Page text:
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He who fights and runs away, lives to fight another day! That popular street lingo, abridged from a poem by the 18thcentury British novelist and playwright, Oliver Goldsmith, was recently taken to a new low in our country: a large contingent of Nigerian troops “tactically manoeuvred” its way into Cameroon, following a fierce battle with Boko Haram insurgents in Gamborou-Ngala, Borno State. By the time the soldiers were escorted back home to a bewildered nation a few days later, many of them were in tatters.
A report of the incident by the Cameroon State Radio credited President Paul Biya as ordering that our troops be escorted back to Nigeria by Cameroonian soldiers to guarantee their safety. “The head of state has instructed that the columns of Nigerian soldiers who entered Cameroonian territory should be camped in specific locations and supervised by the Cameroonian army. The Nigerian soldiers have been provided feeding, medical treatment and fuel on instructions of the head of state,” the radio station reported.
While the Nigerian military authorities have neither debunked the report nor rendered a full account of what actually transpired, a terse statement from the Defence Headquarters said “the troops who returned from Cameroon were today (last Tuesday) addressed by the General Officer Commanding 3 Division, Major General Zaruwa, as they embark on another mission in the counter-terrorism campaign. All the soldiers are in high spirit with all their weapons and equipment intact”.
Regardless of whatever spin the Nigerian military authorities might want to put on the unfortunate situation, the “straying” of 480 soldiers into Cameroon could only be an indication that all is not well with our armed forces. But that conclusion has already been reached by many Nigerians long before now, especially against the backdrop of recent bizarre incidents. Three weeks ago, a group of 40 soldiers reportedly refused to follow orders to go and fight the insurgents, saying the militants were better armed. A few days later, dozens of women at Giwa Barracks in Maiduguri prevented their husbands from being drafted to Gwoza to confront Boko Haram by locking the exit gates of the barracks and placing themselves as wedges before the military trucks conveying them. That sordid episode got the Chief of Army Staff, Lt. General Kenneth Minimah so angry that he would say most memorably: “any repeat of such act, I will tell soldiers to use koboko (horse whip) on the wives and bundle them out of the barracks.”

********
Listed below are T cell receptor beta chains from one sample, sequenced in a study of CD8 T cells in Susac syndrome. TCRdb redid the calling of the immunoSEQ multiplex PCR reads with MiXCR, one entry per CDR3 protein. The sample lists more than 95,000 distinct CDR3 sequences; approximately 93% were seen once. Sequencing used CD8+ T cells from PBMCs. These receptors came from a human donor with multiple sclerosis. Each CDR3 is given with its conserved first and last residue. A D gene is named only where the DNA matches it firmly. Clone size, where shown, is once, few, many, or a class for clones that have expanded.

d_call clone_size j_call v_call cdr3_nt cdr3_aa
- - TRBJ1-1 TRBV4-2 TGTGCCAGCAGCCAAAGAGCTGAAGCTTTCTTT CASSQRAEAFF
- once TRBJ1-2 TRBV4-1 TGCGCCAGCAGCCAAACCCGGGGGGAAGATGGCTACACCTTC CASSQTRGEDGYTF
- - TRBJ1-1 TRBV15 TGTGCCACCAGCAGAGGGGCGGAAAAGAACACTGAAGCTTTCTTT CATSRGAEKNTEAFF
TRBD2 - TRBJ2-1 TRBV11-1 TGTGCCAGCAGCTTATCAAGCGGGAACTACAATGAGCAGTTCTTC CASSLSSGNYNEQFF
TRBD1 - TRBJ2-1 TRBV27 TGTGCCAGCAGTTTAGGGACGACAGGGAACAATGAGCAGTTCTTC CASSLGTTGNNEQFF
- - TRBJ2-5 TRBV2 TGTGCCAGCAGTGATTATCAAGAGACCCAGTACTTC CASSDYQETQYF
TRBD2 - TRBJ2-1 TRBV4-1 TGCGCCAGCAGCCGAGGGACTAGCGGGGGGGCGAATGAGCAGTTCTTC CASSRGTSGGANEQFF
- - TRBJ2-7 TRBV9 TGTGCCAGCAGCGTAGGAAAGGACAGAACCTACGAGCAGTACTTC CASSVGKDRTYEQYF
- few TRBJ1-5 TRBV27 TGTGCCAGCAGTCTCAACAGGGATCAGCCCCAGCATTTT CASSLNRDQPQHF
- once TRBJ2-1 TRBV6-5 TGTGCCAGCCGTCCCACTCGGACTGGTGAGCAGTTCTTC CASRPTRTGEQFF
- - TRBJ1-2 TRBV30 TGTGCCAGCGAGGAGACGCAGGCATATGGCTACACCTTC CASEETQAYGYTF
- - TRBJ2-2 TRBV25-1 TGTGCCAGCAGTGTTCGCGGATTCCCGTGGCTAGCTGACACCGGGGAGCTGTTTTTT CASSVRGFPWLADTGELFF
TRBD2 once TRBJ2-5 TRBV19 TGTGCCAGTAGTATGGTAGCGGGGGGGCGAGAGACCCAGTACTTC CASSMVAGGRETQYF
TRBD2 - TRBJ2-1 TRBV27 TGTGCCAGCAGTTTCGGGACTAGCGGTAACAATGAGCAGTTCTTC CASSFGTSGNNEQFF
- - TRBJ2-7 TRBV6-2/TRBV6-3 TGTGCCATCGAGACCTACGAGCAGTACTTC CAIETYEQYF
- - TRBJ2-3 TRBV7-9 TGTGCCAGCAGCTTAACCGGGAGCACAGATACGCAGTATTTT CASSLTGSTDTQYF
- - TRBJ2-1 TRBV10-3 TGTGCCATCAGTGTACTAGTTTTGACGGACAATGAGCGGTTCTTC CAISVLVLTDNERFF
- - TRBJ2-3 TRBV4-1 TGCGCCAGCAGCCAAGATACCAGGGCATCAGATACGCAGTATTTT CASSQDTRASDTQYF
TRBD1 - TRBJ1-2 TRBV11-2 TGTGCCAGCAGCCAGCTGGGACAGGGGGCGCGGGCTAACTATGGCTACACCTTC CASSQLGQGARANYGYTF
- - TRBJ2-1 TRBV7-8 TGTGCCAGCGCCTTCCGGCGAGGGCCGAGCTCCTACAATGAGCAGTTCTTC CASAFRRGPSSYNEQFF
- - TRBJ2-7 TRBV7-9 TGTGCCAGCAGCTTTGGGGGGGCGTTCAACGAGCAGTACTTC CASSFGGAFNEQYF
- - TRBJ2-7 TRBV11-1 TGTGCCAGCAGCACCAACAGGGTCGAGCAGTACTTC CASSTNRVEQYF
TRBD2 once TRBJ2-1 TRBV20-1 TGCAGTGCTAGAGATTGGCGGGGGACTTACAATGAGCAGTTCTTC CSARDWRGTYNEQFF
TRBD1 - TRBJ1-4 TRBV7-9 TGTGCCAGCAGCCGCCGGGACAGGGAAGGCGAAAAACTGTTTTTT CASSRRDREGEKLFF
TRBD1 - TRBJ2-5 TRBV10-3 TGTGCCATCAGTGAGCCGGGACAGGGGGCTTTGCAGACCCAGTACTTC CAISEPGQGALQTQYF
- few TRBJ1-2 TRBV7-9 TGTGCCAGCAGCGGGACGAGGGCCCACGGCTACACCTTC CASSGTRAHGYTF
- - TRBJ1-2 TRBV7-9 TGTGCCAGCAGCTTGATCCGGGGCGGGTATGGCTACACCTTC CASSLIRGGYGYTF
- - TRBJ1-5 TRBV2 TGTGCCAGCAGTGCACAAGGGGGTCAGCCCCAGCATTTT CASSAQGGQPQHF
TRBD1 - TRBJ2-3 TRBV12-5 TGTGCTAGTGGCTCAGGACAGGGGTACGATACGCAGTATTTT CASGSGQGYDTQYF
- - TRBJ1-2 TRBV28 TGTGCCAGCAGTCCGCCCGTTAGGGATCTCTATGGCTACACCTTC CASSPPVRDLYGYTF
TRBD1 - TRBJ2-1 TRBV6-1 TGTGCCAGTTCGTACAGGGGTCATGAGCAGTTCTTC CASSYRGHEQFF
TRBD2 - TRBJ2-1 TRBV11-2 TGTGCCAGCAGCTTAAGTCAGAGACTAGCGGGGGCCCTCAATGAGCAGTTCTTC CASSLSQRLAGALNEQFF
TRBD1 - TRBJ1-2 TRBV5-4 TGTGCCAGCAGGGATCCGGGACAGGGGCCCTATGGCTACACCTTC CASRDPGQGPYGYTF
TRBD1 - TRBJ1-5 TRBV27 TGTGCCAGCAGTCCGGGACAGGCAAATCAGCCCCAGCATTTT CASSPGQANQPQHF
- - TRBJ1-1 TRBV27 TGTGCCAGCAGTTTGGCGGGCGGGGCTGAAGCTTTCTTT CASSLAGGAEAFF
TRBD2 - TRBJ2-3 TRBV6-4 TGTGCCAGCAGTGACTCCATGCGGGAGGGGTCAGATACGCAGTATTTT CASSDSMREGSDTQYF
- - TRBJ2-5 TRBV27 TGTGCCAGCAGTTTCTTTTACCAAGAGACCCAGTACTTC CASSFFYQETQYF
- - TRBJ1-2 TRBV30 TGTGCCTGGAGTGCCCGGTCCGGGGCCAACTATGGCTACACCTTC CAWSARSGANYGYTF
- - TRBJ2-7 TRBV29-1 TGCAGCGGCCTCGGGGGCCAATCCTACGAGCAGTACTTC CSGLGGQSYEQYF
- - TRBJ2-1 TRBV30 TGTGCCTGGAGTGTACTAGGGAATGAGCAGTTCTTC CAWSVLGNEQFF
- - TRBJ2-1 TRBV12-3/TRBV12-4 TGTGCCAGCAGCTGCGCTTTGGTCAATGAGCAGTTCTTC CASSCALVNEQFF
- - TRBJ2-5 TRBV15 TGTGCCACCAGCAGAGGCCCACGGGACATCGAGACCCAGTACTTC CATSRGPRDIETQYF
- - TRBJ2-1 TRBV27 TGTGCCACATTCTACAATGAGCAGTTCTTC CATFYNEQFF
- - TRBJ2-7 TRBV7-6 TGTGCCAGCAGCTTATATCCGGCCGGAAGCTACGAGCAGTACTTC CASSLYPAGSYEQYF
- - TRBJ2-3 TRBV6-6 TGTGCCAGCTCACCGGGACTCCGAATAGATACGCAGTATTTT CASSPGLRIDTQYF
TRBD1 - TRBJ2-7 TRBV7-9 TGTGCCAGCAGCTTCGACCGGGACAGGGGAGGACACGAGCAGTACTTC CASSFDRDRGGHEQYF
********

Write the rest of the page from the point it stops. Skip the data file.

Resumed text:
While these incidents have been widely reported both at home and abroad, it is important to recognize some challenges with regards to the ongoing military operations in the Northeastern part of the country. One, given the undefined nature of our borders, the uninitiated could easily stray in or out of our country, especially when most of the soldiers being hurriedly drafted to fight Boko Haram may not be very familiar with the difficult terrain. Two, we seem unprepared for the war as the military authorities have been talking about the arms and ammunitions being expected to arrive the country. So to the extent that they may not have the requisite weapons with which to fight the insurgents, we must sympathise with them as fighting in defence of their country should not approximate to willful suicide. Three, the authorities have still not come to terms with the fact that the welfare of soldiers (and that of their immediate families) is very important and the experiences of those who have died (and what happened to their families afterward) have not inspired confidence in most of our troops that fighting for the nation is worthy of their lives. Four, some politicians seem to delight in discrediting the efforts of our soldiers while lionizing the Boko Haram insurgents.That perhaps explains why Senate President David Mark recently had to decry a situation in which many “wonder whether the insurgents are now the heroes while those fighting them are the villains…The impression must not be given that anybody who gives his life fighting insurgency has died in vain.”